Don't look to the stars for election returns in this pandemic

By BERRY CRAIG

AFT Local 1360

No matter how Kentucky votes on Nov. 3, the returns won't be written in the stars.

The results were the last time Kentuckians braved a deadly pandemic to cast ballots. The Spanish flu was raging on Nov. 3, 1918, when a Louisville Courier-Journal headline announced that the paper would report the Nov. 5 election results via a "5,000 Candle-Power Searchlight.”

Social distancing was in. Traditional campaigning was out nationwide, as the virus was killing thousands across the country and millions worldwide.

Customarily, election night throngs gathered at the Courier-Journal and Times building to watch the returns flashed on big white screens. They wouldn’t be erected "in accordance with the spirit and letter of the State Board of Health restrictions against crowds, indoors and out," the C-J explained on Nov. 2.

So the publishers of the sister papers, “realizing the keen disappointment that will come to Louisville’s election-night crowds” would employ the searchlight to signal voters who won, the Courier-Journal reported on Nov. 3.

“Many unusual features marked the campaign, which in many respects has no parallel in the state,” the paper added.

Never before—and not again until this year—did a health crisis so upend an American election.

Not all oddities were flu-related. In August, 1918, Sen. Ollie James of Marion, seeking a second term, died. (The Democrat succumbed to kidney disease, not the flu.)

Gov. A.O. Stanley of Henderson, also a Democrat, had his sights set on Washington. So he tossed his hat in the ring for James’ vacant seat.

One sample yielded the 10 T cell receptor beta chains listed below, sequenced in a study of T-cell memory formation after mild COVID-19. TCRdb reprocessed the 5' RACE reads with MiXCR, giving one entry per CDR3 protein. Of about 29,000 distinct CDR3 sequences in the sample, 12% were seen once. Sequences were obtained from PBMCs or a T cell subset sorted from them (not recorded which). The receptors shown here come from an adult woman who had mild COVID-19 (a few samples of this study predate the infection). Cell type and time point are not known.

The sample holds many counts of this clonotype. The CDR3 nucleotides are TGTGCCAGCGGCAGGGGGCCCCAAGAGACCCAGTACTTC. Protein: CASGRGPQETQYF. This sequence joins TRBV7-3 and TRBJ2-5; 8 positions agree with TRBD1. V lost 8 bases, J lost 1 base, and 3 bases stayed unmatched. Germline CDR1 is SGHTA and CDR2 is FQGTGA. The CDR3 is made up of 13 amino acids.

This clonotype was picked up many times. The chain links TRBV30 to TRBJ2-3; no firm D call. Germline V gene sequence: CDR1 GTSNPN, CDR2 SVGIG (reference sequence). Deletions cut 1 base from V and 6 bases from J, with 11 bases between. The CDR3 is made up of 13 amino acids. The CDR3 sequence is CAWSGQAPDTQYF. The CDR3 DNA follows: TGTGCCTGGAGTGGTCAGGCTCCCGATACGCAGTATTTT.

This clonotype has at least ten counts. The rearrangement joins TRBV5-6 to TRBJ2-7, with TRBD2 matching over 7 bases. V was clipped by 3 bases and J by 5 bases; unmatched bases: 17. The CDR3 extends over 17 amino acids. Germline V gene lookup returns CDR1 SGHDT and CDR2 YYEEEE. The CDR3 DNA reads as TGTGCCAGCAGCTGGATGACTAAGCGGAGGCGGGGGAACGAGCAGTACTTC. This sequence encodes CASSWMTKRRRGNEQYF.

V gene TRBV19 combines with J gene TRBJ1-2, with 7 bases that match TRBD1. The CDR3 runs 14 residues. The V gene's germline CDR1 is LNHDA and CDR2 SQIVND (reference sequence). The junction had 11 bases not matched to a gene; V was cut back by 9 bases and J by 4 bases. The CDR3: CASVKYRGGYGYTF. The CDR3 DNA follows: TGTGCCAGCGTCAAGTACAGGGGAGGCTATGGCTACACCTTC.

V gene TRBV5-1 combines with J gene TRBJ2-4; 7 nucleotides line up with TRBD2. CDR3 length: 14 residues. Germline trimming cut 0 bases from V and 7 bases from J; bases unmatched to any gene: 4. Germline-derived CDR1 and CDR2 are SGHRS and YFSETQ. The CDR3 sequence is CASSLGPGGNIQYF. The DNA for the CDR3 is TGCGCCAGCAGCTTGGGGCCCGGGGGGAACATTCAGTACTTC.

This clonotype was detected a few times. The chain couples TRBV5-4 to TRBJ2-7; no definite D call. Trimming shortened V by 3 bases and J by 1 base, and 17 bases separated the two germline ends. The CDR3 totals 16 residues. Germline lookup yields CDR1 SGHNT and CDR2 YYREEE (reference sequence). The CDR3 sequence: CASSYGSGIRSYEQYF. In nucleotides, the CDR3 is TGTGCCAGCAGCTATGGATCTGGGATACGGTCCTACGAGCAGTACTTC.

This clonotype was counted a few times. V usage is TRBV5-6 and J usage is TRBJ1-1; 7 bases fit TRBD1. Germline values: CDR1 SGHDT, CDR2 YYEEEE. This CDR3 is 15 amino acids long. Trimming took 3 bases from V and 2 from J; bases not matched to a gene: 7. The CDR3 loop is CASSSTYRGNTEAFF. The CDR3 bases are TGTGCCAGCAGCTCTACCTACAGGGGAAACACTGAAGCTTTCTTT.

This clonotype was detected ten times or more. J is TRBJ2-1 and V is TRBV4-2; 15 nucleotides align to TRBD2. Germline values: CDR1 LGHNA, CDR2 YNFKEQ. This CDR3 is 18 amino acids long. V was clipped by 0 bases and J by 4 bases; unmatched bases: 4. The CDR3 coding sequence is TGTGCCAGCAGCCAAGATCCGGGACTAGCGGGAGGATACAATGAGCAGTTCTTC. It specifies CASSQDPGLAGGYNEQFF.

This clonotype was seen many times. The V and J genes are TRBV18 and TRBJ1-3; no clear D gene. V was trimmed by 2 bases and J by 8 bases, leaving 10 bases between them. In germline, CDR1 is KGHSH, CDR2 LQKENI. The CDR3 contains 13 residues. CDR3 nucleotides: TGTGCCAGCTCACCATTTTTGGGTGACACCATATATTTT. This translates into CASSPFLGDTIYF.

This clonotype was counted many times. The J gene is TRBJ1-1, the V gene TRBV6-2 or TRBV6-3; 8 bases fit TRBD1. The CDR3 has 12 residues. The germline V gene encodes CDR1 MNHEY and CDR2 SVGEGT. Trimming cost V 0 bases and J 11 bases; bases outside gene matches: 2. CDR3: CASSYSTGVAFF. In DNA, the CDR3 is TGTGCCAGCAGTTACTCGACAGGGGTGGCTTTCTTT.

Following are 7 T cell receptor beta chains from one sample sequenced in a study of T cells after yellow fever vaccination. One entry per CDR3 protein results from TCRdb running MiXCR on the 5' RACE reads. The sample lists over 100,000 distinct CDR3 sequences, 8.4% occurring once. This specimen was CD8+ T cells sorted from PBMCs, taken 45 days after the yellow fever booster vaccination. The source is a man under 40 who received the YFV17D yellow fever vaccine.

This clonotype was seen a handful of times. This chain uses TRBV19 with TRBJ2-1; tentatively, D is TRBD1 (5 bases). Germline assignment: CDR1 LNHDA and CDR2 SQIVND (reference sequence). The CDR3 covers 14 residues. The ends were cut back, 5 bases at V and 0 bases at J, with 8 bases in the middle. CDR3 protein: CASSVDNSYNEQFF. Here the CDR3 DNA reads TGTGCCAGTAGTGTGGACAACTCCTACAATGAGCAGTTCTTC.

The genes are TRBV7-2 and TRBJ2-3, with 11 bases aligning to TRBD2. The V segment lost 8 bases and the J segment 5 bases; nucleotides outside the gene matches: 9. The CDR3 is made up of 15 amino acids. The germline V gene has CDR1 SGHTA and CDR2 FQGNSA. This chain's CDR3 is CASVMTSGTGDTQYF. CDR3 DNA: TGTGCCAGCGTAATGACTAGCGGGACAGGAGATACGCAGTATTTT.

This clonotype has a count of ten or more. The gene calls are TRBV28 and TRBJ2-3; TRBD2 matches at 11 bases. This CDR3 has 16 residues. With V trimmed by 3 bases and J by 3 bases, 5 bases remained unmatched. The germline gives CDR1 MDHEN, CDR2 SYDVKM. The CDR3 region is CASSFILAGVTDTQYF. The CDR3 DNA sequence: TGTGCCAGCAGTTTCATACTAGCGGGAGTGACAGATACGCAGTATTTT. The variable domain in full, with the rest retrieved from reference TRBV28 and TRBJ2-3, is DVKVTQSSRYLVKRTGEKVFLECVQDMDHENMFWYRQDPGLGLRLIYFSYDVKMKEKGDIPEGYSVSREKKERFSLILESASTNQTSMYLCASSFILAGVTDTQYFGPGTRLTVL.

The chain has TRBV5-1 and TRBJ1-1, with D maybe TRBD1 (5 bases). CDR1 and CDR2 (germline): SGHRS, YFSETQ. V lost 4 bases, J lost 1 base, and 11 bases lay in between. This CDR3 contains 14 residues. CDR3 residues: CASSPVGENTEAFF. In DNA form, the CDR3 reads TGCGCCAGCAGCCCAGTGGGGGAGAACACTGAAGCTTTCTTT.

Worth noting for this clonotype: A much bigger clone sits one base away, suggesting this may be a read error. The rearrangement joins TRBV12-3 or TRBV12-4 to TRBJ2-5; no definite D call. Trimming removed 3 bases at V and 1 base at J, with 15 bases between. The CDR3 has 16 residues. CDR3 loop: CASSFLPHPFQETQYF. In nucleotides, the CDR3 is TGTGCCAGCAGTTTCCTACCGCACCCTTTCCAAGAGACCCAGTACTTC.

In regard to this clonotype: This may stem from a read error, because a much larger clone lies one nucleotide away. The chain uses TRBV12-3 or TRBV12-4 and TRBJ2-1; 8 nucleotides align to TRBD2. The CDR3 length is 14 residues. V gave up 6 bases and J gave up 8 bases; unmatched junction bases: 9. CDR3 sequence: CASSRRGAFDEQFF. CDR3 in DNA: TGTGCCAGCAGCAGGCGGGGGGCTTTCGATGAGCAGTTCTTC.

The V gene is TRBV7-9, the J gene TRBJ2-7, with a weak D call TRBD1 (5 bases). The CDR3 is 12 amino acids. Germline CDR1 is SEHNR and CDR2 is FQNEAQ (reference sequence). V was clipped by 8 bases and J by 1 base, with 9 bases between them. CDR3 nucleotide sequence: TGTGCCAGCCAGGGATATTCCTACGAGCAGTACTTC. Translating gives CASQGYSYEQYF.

“For the first time in the history of Kentucky, the Democrats have had a campaign without the time-honored spellbinding,” the paper explained. “The only speeches made were made by Gov. Stanley and [Democratic] Senator [John Crepps Wickliffe] Beckham, [of Bardstown] at Mayfield and Winchester before the ‘flu’ embargo went on.”

The C-J and Times had arranged to borrow “the immense searchlight” from R.V. Board, president of the Kentucky Wagon Manufacturing Co. The mighty beacon “has been used nightly since America entered…[World War I in 1917] in throwing a shaft of light around the big wagon works plant to detect enemy mischief,” the C-J explained. “Mr. Board will put on extra guards at night so that his property will be fully protected.”

The searchlight was hefted atop the Courier-Journal and Times Building at Third and Liberty. It was to be switched on “as fast as results are known.”

Newspaper readers were instructed in a “CODE OF SIGNALS.”

-- “Circular motion, across north to east, east to south, south to west, and west to north, and repeat for five minutes—Democrats have carried Louisville.”

-- “Circular motion, across north to west, west to south, south to east, and east to north, and repeat for five minutes--Republicans have carried Louisville.”

-- “Pendulum motion, west to east, east to west, and repeat for five minutes--Democrats have carried Kentucky.”

-- “Pendulum motion, north to south, south to north,  and repeat for five minutes—Republicans have carried Kentucky.”

-- “Shaft of light at an angle of about 45 degrees, pointing toward north for five minutes—Democrats have carried nation.”

-- “Shaft of light at an angle of about 45 degrees, pointing south for five minutes—Republicans have carried nation.”

The Courier-Journal advised readers to clip out and save the code for election night. The C-J and the Times also promised extra editions with election returns. Too, the papers agreed to “answer a reasonable number of telephone requests for election results on Tuesday night.”

The searchlight flashed mixed signals: Stanley cruised past Republican Ben L. Bruner of Louisville. The Democrats dropped a congressional seat, but still held a hefty (8-3) majority in the state delegation.

The GOP won Louisville and wrested the U.S. House and Senate from the Democrats.